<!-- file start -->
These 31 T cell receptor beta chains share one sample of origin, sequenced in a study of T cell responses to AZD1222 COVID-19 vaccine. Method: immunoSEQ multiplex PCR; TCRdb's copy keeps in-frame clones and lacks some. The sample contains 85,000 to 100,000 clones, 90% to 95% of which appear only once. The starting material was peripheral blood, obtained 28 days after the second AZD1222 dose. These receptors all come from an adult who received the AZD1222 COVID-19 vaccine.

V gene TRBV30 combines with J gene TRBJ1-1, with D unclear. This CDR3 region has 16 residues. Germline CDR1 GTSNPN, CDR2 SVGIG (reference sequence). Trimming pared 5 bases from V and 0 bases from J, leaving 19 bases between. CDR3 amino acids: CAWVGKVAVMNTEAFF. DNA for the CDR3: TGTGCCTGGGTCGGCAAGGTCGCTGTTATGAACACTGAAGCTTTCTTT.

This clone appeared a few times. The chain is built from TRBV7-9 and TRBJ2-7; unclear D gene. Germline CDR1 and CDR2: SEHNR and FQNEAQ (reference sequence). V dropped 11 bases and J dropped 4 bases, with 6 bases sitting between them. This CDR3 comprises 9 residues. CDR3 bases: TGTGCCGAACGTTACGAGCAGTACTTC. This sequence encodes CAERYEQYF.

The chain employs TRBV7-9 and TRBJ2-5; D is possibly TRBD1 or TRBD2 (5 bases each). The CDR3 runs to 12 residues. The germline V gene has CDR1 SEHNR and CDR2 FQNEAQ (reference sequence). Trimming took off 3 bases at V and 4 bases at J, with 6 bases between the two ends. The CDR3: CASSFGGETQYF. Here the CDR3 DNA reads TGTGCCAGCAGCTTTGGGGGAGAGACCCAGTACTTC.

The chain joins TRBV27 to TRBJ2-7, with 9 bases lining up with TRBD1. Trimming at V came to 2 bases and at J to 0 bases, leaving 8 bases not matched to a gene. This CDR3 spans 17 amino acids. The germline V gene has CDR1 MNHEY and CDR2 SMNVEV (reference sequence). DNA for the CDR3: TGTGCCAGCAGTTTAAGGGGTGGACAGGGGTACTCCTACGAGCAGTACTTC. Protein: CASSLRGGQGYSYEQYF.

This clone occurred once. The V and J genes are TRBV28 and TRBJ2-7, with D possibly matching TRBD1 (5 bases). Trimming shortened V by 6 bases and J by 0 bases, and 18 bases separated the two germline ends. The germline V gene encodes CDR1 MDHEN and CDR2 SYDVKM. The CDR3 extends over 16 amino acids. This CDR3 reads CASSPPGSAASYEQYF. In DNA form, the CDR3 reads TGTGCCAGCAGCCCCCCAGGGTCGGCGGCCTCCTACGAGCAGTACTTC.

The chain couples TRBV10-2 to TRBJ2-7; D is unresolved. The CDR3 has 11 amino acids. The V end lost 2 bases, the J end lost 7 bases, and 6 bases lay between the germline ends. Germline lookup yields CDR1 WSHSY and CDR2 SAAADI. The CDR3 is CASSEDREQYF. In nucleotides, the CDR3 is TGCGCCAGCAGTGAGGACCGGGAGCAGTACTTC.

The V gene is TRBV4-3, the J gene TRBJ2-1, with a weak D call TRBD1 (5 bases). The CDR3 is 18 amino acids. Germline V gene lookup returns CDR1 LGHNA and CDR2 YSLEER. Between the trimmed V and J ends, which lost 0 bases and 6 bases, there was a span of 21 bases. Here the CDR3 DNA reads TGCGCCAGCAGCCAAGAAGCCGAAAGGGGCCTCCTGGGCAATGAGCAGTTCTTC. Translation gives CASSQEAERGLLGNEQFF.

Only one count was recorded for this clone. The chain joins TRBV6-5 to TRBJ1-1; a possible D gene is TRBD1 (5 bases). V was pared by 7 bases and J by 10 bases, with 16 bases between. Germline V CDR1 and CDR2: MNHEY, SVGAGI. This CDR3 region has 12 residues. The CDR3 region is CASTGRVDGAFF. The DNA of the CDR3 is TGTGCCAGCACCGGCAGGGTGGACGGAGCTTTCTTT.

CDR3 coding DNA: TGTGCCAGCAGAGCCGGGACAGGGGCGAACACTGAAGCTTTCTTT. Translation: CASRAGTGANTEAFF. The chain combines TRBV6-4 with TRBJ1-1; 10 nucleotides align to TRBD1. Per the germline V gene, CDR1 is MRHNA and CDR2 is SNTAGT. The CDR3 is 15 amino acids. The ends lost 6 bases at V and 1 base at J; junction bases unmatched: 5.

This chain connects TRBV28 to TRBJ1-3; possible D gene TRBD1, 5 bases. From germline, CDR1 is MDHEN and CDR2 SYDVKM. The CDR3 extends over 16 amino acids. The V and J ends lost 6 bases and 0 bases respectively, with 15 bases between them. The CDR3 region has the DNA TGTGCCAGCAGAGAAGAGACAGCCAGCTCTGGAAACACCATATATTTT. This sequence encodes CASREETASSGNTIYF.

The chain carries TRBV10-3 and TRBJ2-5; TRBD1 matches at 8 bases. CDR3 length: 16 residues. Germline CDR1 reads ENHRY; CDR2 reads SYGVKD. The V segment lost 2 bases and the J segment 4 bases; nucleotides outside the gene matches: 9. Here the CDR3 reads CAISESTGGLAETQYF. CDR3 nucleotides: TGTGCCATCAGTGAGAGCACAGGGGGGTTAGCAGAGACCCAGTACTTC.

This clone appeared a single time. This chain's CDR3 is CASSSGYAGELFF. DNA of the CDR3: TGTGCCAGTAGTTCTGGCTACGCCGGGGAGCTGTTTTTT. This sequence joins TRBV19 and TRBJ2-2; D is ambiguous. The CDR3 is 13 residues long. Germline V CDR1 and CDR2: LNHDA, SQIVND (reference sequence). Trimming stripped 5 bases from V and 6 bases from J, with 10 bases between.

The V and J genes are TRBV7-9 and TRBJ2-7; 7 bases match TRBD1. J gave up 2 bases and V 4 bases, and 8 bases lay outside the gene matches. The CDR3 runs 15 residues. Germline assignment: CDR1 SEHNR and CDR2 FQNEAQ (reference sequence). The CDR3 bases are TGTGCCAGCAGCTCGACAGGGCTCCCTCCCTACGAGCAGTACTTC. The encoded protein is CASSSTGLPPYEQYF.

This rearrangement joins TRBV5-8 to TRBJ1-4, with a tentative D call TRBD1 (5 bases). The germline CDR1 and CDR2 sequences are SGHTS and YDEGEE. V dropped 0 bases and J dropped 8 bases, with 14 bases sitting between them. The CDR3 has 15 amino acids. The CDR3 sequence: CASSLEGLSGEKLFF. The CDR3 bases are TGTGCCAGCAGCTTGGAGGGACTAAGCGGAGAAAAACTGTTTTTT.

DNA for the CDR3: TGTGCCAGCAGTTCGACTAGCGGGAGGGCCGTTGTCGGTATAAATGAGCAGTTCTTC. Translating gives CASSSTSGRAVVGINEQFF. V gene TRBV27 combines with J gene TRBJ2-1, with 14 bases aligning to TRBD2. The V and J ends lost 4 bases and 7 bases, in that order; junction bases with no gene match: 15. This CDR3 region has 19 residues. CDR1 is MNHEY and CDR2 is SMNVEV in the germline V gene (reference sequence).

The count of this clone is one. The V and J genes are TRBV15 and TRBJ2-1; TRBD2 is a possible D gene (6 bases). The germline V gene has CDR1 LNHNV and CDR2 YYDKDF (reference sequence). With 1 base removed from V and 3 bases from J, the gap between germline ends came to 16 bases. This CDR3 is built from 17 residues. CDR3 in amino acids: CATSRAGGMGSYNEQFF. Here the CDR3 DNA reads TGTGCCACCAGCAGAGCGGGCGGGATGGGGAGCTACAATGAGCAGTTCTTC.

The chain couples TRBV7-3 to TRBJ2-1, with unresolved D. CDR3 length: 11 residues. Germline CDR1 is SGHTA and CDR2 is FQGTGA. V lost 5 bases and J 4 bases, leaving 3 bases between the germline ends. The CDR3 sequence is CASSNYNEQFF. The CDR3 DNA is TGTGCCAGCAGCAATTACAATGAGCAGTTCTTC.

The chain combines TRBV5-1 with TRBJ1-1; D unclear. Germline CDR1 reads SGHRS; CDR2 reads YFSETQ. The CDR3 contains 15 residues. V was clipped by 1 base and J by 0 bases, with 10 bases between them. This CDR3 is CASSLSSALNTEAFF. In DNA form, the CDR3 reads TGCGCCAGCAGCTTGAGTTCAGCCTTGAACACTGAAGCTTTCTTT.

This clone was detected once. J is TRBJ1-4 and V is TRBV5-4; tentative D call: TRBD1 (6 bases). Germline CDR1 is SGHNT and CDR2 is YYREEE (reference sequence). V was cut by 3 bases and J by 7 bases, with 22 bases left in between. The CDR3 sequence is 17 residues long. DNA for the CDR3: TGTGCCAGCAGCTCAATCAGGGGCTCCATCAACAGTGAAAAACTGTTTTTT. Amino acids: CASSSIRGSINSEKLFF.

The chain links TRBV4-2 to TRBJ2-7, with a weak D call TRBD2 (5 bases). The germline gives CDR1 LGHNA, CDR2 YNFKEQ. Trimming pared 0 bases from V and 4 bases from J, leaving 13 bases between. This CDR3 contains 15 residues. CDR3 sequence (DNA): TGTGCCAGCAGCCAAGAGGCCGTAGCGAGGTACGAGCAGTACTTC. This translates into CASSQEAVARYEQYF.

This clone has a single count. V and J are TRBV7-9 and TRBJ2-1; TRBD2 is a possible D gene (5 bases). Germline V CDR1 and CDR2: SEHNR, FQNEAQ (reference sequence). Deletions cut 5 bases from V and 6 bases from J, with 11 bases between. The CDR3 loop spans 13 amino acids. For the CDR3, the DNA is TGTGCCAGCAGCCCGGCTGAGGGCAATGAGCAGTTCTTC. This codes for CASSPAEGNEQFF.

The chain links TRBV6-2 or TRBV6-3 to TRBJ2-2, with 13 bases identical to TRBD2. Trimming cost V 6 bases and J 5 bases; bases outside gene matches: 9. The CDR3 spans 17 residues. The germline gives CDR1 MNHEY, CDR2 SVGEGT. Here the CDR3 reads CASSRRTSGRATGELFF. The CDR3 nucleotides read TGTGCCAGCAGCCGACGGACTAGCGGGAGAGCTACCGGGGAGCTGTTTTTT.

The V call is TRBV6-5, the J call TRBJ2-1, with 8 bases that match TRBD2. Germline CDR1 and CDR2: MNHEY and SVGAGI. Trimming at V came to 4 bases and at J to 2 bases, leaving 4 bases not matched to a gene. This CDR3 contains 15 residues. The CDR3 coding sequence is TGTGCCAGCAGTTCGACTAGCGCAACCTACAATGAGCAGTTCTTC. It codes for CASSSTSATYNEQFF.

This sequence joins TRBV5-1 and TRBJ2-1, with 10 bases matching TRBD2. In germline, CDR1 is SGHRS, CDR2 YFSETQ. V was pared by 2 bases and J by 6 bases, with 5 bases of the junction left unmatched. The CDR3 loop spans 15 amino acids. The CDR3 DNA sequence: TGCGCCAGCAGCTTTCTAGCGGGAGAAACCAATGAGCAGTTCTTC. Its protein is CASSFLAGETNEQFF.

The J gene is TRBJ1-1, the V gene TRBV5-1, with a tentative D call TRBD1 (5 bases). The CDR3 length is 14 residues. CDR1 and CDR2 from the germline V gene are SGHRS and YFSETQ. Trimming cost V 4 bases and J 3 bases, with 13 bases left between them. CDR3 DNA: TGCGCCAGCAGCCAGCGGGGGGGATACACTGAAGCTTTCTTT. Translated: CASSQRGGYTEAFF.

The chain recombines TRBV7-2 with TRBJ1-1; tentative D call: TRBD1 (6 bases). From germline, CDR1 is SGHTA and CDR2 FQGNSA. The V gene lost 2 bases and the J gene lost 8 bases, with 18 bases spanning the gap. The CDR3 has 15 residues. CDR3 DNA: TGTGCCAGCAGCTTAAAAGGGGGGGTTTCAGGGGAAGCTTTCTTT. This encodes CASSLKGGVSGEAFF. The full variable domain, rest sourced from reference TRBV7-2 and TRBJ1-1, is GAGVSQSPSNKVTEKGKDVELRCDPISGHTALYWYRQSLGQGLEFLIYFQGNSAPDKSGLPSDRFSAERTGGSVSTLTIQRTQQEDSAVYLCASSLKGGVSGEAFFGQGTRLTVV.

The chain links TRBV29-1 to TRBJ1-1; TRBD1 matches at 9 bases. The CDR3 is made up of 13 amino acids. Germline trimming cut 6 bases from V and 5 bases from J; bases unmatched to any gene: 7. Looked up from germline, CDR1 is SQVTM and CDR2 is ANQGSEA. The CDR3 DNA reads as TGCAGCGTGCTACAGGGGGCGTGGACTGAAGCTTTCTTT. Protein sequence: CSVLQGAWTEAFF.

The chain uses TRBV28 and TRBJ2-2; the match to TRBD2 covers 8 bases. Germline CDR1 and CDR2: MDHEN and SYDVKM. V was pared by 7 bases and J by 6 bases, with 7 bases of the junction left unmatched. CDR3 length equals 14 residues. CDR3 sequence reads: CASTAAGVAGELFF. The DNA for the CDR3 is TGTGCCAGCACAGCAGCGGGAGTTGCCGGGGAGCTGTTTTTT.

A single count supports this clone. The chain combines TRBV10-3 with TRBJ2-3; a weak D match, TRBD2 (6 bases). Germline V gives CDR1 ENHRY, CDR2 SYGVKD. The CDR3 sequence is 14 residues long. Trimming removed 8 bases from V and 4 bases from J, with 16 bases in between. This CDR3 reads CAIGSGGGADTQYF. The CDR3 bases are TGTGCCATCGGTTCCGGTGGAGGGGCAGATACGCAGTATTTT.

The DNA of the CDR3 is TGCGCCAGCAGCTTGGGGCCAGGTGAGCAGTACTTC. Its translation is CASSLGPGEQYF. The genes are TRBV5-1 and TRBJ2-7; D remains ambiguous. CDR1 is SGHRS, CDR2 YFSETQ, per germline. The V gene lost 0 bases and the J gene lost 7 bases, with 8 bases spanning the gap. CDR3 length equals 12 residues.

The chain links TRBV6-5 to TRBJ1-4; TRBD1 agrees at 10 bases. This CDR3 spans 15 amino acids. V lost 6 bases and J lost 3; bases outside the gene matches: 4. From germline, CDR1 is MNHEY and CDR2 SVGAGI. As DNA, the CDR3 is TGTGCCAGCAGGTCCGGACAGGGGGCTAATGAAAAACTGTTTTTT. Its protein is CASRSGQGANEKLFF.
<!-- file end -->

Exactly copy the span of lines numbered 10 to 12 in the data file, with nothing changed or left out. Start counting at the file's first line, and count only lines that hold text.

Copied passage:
CDR3 coding DNA: TGTGCCAGCAGAGCCGGGACAGGGGCGAACACTGAAGCTTTCTTT. Translation: CASRAGTGANTEAFF. The chain combines TRBV6-4 with TRBJ1-1; 10 nucleotides align to TRBD1. Per the germline V gene, CDR1 is MRHNA and CDR2 is SNTAGT. The CDR3 is 15 amino acids. The ends lost 6 bases at V and 1 base at J; junction bases unmatched: 5.

This chain connects TRBV28 to TRBJ1-3; possible D gene TRBD1, 5 bases. From germline, CDR1 is MDHEN and CDR2 SYDVKM. The CDR3 extends over 16 amino acids. The V and J ends lost 6 bases and 0 bases respectively, with 15 bases between them. The CDR3 region has the DNA TGTGCCAGCAGAGAAGAGACAGCCAGCTCTGGAAACACCATATATTTT. This sequence encodes CASREETASSGNTIYF.

The chain carries TRBV10-3 and TRBJ2-5; TRBD1 matches at 8 bases. CDR3 length: 16 residues. Germline CDR1 reads ENHRY; CDR2 reads SYGVKD. The V segment lost 2 bases and the J segment 4 bases; nucleotides outside the gene matches: 9. Here the CDR3 reads CAISESTGGLAETQYF. CDR3 nucleotides: TGTGCCATCAGTGAGAGCACAGGGGGGTTAGCAGAGACCCAGTACTTC.